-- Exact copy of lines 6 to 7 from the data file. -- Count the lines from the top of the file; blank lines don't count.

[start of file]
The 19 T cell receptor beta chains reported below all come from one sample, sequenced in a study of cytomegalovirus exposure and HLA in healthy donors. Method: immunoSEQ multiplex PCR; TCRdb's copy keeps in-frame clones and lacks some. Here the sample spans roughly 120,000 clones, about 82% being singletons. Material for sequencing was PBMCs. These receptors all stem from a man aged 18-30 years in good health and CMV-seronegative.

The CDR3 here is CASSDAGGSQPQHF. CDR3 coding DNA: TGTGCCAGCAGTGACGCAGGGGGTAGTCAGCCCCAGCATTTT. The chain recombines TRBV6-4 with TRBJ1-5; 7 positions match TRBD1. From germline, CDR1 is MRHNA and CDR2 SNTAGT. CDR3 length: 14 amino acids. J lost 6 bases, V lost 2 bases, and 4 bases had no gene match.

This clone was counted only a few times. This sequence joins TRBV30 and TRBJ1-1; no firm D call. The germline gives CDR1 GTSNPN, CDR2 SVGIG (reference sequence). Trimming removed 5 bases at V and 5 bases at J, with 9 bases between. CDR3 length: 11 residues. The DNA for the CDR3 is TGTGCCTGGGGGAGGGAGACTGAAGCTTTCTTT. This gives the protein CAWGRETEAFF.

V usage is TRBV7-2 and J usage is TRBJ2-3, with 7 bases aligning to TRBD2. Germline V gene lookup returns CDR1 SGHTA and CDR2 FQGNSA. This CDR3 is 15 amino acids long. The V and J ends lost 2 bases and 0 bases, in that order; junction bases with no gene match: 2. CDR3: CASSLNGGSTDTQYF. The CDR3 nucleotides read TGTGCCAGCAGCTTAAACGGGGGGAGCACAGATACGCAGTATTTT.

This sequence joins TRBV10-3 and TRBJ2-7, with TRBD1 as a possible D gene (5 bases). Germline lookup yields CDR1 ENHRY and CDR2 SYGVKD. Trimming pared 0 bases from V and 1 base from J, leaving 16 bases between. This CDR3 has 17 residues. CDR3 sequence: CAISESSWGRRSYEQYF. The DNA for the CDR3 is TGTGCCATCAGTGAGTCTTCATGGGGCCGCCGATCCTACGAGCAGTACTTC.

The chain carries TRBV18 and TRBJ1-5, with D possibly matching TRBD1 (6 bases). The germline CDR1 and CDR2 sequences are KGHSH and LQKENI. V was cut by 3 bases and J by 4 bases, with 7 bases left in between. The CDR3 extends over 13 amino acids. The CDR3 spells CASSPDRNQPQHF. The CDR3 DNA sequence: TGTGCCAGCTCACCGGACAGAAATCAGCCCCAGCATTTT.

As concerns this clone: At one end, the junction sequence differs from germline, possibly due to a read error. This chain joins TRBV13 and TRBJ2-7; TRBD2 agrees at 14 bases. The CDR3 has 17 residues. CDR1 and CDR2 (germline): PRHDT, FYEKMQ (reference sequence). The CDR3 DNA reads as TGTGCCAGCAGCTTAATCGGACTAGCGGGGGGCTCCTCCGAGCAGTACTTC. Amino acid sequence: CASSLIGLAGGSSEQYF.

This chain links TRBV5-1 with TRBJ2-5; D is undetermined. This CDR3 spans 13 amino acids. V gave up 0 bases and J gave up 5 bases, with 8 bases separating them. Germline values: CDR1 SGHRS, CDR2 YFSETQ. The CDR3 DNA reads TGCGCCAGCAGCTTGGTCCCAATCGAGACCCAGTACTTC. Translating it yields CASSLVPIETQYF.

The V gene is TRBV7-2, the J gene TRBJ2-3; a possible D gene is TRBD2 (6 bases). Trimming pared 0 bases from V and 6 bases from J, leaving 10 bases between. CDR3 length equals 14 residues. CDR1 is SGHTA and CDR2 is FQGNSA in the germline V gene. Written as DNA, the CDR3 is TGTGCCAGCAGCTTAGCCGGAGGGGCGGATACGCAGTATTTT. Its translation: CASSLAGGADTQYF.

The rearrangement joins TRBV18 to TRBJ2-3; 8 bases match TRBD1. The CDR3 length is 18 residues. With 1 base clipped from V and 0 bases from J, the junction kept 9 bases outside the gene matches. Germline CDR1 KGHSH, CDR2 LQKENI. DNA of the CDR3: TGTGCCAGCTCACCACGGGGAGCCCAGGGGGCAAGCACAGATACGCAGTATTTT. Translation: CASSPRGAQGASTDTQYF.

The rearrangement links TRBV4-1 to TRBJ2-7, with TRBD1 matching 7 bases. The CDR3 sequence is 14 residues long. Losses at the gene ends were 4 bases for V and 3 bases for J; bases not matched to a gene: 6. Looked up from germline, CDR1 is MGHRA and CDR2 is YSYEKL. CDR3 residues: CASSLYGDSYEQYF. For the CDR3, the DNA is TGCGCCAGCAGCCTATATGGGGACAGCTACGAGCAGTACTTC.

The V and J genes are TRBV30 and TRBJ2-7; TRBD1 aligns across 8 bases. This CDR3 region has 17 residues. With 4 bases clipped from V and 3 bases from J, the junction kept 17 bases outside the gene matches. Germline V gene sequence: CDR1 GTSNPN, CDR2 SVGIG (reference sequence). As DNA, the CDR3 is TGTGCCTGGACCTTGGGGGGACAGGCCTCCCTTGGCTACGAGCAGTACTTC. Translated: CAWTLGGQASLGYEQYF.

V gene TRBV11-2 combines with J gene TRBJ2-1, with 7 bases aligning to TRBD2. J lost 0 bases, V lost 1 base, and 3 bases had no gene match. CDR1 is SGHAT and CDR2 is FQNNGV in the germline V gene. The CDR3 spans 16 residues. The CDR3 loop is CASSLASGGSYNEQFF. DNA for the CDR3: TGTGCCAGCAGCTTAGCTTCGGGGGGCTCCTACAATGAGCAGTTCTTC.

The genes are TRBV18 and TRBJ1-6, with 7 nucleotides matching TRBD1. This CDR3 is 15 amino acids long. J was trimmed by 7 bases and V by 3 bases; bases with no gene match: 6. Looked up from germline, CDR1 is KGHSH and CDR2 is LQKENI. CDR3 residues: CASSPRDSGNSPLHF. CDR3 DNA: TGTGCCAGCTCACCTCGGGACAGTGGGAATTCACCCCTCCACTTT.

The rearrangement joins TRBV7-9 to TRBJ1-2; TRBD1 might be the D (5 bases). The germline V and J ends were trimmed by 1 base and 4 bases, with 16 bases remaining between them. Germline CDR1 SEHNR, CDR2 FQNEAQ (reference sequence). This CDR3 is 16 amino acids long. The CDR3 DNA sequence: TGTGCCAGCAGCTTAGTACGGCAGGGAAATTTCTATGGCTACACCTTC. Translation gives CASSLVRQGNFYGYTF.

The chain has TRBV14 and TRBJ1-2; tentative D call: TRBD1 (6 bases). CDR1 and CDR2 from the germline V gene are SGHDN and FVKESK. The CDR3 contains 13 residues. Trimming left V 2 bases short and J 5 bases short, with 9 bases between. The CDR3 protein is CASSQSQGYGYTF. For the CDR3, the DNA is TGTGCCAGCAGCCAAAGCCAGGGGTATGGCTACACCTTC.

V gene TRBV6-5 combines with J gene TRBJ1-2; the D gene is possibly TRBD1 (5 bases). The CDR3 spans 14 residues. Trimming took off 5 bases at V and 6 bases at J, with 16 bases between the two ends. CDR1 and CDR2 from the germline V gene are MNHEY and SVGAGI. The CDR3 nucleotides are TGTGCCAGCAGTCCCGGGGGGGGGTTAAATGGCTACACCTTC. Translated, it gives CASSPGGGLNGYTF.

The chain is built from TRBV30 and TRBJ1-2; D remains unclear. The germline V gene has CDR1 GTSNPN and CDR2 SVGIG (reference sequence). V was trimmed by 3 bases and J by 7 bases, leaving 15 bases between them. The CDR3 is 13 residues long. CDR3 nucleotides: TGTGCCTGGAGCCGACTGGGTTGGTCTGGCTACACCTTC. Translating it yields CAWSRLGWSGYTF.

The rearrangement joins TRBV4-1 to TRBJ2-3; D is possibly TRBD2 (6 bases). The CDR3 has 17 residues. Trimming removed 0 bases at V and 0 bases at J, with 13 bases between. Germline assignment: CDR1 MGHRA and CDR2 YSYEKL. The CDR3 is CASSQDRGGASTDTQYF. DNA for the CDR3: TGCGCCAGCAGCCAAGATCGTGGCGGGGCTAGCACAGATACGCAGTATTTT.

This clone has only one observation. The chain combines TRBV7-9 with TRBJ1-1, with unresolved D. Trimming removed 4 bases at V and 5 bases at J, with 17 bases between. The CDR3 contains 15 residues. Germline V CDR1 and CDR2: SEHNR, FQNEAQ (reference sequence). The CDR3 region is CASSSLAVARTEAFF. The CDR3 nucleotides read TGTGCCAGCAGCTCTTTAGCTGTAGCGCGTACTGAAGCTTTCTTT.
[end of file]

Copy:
The chain carries TRBV18 and TRBJ1-5, with D possibly matching TRBD1 (6 bases). The germline CDR1 and CDR2 sequences are KGHSH and LQKENI. V was cut by 3 bases and J by 4 bases, with 7 bases left in between. The CDR3 extends over 13 amino acids. The CDR3 spells CASSPDRNQPQHF. The CDR3 DNA sequence: TGTGCCAGCTCACCGGACAGAAATCAGCCCCAGCATTTT.

As concerns this clone: At one end, the junction sequence differs from germline, possibly due to a read error. This chain joins TRBV13 and TRBJ2-7; TRBD2 agrees at 14 bases. The CDR3 has 17 residues. CDR1 and CDR2 (germline): PRHDT, FYEKMQ (reference sequence). The CDR3 DNA reads as TGTGCCAGCAGCTTAATCGGACTAGCGGGGGGCTCCTCCGAGCAGTACTTC. Amino acid sequence: CASSLIGLAGGSSEQYF.